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    Marine Corps Sergeant awarded for bringing new capabilities to MAG-12

    Marine Corps Sergeant awarded for bringing new capabilities to MAG-12

    Photo By Cpl. Tyler Harmon | U.S. Marine Corps Sgt. Issiaah Green, a data systems administrator with Marine...... read more read more



    Story by Cpl. Tyler Harmon 

    1st Marine Aircraft Wing   

    MCAS IWAKUNI, Japan - U.S. Marine Corps Sgt. Issiaah Green, Woodbridge, a Virginia-native and a data systems administrator with Marine Aircraft Group (MAG) 12, received a Navy and Marine Corps Achievement Medal (NAM) for his impact on unit readiness by establishing bilateral secured networks for the group, broadening the unit’s secret communication capabilities, and enabling the use of logistic chain systems in deployed environments.
    Green worked as MAG-12’s network chief, a billet typically assigned to staff noncommissioned officers, from 15 October to 30 November 2022. His direct support to the Marine Corps’ only permanent, forward deployed 5th generation aircraft unit led to the reestablishment of key capabilities for the group. Those included the Combined Enterprise Regional Information Exchange System (CENTRIX) Japan and reimplementation of Autonomic Logistics Information Systems (ALIS) in deployed environments.
    CENTRIX Japan is a classified network that can pass information from MAG-12 Marines to the Japan Self-Defense Force, streamlining bilateral operations, said Capt. Favian Villalobos, communications officer for MAG-12.
    While coordinating the implementation of CENTRIX Japan, Green took the initiative to also create new standard operating procedures for granting MAG-12 and subordinate squadrons access to the network. Green simultaneously worked on connecting ALIS to Marine Corps systems during this time, added Villalobos.
    “This authorized the software system for the F-35B to be connected to the Marine Corps network, adding another layer of security and connectivity from tactical and commercial communication systems,” said Villalobos. “This proof-of-concept will lead towards deploying ALIS with fully operational usage within austere environments.”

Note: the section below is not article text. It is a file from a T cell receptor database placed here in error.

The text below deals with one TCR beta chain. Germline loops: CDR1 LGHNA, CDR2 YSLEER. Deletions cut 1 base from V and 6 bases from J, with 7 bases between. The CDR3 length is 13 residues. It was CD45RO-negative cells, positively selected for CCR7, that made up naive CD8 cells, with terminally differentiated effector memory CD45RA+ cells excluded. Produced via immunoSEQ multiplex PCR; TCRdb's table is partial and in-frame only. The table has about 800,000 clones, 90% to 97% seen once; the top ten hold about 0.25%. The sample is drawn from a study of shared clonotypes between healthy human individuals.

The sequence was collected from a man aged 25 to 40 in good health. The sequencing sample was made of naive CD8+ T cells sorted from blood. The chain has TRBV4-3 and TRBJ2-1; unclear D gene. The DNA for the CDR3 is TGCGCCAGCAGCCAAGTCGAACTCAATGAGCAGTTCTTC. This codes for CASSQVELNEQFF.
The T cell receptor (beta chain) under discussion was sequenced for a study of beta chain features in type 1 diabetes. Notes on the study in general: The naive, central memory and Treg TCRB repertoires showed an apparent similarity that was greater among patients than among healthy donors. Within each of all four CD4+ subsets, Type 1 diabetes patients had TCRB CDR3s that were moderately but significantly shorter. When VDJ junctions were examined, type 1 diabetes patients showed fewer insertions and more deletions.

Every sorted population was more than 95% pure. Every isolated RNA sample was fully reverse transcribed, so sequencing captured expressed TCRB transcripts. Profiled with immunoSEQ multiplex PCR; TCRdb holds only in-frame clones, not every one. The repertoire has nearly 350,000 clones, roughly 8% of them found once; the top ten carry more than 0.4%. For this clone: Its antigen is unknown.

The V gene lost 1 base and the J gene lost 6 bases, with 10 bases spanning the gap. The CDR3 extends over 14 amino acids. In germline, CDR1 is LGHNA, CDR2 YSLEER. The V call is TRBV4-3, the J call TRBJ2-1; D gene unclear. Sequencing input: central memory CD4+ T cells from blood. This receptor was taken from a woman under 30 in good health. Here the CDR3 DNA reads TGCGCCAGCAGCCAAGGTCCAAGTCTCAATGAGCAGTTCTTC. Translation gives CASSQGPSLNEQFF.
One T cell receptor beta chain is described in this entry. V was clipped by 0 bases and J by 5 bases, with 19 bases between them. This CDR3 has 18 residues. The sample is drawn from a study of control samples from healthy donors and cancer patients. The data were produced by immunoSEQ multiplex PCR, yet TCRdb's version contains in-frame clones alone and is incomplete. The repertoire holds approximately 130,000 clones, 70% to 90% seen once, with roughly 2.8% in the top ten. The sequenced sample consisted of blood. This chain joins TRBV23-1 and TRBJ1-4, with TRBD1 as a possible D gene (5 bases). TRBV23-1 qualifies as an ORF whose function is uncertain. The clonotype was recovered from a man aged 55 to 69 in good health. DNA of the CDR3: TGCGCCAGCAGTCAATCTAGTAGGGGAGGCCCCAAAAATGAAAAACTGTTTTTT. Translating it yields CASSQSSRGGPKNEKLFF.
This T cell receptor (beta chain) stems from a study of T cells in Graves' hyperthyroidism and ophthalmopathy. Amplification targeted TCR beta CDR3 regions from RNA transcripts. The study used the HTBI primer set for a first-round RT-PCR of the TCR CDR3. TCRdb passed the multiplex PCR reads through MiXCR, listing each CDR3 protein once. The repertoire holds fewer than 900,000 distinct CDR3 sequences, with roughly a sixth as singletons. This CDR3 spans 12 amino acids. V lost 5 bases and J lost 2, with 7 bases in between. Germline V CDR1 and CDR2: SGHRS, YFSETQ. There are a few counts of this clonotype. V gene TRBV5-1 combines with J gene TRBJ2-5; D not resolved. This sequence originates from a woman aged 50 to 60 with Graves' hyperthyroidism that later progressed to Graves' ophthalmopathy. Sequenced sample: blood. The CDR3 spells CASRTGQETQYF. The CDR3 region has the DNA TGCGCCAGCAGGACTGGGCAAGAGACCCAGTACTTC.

Enabling ALIS, the backbone of the Joint Strike Fighter logistics system, to become forward-deployable will allow Marines to sustain the F-35B Lightning II aircraft during expeditionary advanced base operations.
    “It feels good that I helped give the unit such huge capabilities,” Green said. “I think that having ALIS readily available anywhere will keep the jets up and ultimately keep us ready in the future fight.”
    Green has built his skills in the Marine Corps over the span of five years with three units, including aboard the 31st Marine Expeditionary Unit.
    “Green is someone who likes to stay busy and seeks new challenges. He is eager to fill a staff noncommissioned officer billet,” Villalobos said. “His best attributes are his open mindedness and willingness to learn new things. Our environment, the Indo-Pacific, requires us to be open-minded and think outside of the box, like Green.”
    The Woodbridge-native encompasses the whole Marine concept. Green maintains a high level of physical fitness, scoring a high first class on his physical fitness and combat fitness tests. While deployed on the 31st Marine Expeditionary Unit, he earned his Marine Corps Martial Arts Program (MCMAP) instructor tab and takes pride in being a MCMAP Instructor, believing the program creates a well-balanced Marine.
    “I enjoy instructing Marines in MCMAP, as well as teaching them techniques that can be applied to defend themselves,” Green said. “I also think it is important because it makes Marines more competitive and reinforces the mental, physical, and spiritual pillars Marines need to be able to do their job well and stay in the fight.”
    Prior to his Marine Corps career, Green enjoyed many sports like football, track and field, swimming, and wrestling. He attributes his success to his athletic career at Potomac Senior High School, where his physical capability and competitive nature carried over into the Corps. Green’s biggest influence was Rodney Harris, a teacher at Potomac Senior High School and retired a Master Gunnery Sgt.
    “I always knew I wanted to join the military ever since I was in middle school,” Green said as he reminisced about what influenced him decision to join. “The defining factors that made me want to join the military was ultimately my family and mentors from high school. Mr. Harris told me not to believe everything I heard about the Marine Corps and to make it my own experience.”
    Sgt. Green continues to make the most of his career by attending advanced professional military education courses to broaden his skillset and teaching other Marines. He continually strives to better himself and embody the whole Marine concept.



    Date Taken: 05.23.2023
    Date Posted: 05.25.2023 04:26
    Story ID: 445280
    Hometown: WOODBRIDGE, VA, US

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